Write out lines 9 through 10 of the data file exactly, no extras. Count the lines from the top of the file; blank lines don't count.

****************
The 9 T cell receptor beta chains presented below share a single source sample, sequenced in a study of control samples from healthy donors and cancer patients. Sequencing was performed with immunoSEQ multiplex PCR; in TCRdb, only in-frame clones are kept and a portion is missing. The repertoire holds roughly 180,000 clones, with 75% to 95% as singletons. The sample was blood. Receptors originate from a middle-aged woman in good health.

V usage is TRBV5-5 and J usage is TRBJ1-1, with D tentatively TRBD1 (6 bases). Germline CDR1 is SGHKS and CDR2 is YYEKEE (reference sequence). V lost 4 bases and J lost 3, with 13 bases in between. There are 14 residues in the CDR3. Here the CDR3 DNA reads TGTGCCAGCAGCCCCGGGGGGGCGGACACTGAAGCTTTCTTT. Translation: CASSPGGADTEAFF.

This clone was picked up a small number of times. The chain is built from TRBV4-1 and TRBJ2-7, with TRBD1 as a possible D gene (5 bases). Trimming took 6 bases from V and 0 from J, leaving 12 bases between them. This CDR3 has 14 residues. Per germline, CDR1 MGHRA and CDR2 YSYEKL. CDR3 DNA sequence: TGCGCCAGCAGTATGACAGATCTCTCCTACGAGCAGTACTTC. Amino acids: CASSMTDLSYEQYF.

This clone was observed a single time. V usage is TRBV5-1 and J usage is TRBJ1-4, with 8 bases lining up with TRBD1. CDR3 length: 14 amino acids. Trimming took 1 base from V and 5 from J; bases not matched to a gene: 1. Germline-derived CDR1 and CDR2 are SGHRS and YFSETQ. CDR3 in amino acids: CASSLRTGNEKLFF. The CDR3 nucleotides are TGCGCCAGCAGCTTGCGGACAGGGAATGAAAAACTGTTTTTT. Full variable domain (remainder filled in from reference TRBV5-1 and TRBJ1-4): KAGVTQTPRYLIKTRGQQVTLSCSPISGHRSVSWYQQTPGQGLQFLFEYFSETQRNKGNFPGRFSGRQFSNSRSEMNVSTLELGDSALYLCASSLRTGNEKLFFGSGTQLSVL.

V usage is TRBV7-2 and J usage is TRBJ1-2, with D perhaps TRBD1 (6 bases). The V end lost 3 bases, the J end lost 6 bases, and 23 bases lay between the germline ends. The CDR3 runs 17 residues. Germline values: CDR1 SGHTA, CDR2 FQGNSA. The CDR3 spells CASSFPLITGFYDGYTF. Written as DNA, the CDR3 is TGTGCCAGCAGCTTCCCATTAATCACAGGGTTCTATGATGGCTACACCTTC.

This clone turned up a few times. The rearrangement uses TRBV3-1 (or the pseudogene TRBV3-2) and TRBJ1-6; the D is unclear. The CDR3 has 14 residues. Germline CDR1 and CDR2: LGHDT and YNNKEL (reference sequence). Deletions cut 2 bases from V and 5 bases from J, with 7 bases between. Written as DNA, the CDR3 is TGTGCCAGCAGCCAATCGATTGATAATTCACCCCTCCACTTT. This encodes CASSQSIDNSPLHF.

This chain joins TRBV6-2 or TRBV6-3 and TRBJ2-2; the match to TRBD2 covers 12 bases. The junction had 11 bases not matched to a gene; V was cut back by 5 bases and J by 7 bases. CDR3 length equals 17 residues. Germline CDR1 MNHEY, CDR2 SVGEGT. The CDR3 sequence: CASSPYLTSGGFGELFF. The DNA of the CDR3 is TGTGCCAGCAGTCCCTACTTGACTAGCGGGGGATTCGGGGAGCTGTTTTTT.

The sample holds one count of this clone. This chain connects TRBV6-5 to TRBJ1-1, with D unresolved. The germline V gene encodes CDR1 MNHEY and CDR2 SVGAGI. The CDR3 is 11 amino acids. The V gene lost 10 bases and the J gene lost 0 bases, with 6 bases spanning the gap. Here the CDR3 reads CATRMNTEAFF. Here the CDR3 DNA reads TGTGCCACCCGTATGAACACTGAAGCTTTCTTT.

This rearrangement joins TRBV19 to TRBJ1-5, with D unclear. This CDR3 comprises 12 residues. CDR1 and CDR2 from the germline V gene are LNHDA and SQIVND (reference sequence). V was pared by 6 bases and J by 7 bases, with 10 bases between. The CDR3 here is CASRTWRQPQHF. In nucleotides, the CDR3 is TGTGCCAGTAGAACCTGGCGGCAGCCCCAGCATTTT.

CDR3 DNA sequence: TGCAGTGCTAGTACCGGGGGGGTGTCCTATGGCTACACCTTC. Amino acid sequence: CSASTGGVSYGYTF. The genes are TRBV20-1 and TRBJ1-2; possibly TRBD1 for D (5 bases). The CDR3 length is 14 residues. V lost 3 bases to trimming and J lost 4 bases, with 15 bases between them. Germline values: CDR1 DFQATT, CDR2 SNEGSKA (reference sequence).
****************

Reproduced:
This rearrangement joins TRBV19 to TRBJ1-5, with D unclear. This CDR3 comprises 12 residues. CDR1 and CDR2 from the germline V gene are LNHDA and SQIVND (reference sequence). V was pared by 6 bases and J by 7 bases, with 10 bases between. The CDR3 here is CASRTWRQPQHF. In nucleotides, the CDR3 is TGTGCCAGTAGAACCTGGCGGCAGCCCCAGCATTTT.

CDR3 DNA sequence: TGCAGTGCTAGTACCGGGGGGGTGTCCTATGGCTACACCTTC. Amino acid sequence: CSASTGGVSYGYTF. The genes are TRBV20-1 and TRBJ1-2; possibly TRBD1 for D (5 bases). The CDR3 length is 14 residues. V lost 3 bases to trimming and J lost 4 bases, with 15 bases between them. Germline values: CDR1 DFQATT, CDR2 SNEGSKA (reference sequence).